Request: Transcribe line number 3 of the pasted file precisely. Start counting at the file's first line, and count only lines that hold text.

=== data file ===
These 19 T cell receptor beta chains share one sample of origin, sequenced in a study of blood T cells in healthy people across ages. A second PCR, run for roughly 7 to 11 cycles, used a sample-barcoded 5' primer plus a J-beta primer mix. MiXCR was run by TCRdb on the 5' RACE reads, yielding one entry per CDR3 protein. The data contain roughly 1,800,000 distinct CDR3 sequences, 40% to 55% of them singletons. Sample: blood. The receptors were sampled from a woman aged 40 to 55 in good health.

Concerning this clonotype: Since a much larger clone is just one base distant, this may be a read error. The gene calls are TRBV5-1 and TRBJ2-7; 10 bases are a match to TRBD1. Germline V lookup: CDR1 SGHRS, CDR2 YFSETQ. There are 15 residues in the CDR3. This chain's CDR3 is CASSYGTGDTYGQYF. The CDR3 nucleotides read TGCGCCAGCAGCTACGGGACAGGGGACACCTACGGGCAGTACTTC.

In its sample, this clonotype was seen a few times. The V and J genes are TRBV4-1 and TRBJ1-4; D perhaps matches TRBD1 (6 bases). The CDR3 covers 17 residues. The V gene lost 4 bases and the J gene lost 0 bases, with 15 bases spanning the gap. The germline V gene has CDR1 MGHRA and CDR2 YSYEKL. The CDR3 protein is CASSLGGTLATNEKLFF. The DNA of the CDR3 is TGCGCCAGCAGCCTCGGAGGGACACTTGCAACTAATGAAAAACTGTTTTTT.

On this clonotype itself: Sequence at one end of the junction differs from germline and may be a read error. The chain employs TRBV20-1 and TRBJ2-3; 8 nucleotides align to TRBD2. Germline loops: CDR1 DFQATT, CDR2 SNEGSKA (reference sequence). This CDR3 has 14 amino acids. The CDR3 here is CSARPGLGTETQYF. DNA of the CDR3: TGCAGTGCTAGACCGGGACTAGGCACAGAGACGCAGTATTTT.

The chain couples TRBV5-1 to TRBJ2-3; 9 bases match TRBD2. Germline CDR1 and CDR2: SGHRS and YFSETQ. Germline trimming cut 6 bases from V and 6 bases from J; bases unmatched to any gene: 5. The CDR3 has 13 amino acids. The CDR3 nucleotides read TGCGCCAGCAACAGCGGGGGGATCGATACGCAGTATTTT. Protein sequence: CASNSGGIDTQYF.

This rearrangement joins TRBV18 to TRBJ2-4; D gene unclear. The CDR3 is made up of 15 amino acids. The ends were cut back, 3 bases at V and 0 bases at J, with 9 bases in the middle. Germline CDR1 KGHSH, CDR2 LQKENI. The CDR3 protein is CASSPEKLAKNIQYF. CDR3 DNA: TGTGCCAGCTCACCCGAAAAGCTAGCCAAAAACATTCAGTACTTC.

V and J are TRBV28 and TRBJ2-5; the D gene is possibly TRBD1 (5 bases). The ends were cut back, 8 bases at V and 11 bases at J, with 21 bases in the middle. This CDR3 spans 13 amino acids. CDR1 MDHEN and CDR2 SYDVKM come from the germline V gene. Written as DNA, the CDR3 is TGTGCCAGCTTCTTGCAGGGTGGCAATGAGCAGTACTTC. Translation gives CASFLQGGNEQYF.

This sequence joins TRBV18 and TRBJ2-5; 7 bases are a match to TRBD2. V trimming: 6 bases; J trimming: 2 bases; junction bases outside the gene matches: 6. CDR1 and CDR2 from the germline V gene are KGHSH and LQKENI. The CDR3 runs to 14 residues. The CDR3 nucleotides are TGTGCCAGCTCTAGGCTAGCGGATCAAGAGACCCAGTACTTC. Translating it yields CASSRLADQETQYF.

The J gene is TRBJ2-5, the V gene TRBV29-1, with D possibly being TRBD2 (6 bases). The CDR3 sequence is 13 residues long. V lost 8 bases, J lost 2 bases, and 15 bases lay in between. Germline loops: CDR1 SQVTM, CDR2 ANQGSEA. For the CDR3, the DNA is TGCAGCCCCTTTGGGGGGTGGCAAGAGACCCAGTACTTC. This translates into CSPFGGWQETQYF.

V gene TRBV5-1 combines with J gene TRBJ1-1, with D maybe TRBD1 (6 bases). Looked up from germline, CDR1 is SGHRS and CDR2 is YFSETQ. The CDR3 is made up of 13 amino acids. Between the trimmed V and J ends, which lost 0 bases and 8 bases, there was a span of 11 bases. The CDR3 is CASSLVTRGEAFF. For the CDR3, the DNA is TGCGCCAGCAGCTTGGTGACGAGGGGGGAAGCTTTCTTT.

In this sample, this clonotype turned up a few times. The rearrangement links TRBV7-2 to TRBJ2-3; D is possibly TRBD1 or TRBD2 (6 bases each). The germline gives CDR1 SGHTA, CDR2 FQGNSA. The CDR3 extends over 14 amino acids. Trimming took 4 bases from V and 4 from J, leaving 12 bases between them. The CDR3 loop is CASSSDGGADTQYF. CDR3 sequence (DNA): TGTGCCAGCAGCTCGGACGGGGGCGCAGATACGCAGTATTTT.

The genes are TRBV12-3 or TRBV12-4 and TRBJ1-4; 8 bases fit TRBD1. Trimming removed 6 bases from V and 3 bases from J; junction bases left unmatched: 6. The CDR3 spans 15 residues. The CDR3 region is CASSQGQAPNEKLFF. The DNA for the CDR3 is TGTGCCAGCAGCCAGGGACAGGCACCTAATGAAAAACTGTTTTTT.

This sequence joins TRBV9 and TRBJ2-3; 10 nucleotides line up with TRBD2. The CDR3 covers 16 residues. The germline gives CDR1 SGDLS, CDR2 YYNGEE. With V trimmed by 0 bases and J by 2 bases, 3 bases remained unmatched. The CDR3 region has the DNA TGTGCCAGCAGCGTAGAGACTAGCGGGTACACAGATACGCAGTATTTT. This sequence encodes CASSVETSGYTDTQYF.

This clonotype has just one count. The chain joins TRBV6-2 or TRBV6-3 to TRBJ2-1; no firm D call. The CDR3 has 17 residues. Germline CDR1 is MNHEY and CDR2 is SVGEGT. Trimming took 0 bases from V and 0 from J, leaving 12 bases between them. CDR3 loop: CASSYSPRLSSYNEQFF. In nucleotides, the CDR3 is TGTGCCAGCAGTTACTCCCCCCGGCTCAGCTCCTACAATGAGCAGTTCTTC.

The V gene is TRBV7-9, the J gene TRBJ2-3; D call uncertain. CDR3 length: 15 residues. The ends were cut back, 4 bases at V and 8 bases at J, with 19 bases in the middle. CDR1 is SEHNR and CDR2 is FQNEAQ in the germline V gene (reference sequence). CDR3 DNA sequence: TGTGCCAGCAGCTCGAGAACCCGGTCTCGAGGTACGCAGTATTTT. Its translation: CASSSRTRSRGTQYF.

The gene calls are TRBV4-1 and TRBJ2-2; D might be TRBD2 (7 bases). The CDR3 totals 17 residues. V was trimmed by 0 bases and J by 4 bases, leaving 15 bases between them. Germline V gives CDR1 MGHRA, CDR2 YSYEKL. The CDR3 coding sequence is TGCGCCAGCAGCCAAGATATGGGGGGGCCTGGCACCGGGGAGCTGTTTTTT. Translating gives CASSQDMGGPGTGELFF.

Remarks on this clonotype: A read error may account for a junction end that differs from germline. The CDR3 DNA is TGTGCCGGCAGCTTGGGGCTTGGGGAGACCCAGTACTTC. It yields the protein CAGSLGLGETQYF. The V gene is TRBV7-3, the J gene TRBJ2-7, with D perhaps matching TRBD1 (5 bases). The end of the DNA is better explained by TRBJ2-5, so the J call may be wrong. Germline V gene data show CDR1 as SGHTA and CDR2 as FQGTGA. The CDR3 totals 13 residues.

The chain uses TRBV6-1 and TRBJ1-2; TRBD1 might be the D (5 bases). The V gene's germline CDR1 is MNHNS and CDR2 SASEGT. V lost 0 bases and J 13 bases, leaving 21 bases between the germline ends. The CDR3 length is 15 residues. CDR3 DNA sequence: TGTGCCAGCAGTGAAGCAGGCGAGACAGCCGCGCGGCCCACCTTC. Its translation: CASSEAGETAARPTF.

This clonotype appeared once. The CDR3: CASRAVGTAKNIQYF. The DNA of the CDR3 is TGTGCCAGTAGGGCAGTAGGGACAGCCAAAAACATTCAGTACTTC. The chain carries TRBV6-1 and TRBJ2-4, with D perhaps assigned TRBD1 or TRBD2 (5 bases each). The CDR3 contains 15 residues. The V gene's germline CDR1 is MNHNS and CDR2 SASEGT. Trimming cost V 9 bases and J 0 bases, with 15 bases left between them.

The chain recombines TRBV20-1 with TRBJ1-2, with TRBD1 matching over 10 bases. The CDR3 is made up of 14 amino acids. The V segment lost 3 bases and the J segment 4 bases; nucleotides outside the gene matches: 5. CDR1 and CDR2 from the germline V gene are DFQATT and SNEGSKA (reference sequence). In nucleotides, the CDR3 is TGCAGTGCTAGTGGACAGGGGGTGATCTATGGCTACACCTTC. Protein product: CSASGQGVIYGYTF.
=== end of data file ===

In its sample, this clonotype was seen a few times. The V and J genes are TRBV4-1 and TRBJ1-4; D perhaps matches TRBD1 (6 bases). The CDR3 covers 17 residues. The V gene lost 4 bases and the J gene lost 0 bases, with 15 bases spanning the gap. The germline V gene has CDR1 MGHRA and CDR2 YSYEKL. The CDR3 protein is CASSLGGTLATNEKLFF. The DNA of the CDR3 is TGCGCCAGCAGCCTCGGAGGGACACTTGCAACTAATGAAAAACTGTTTTTT.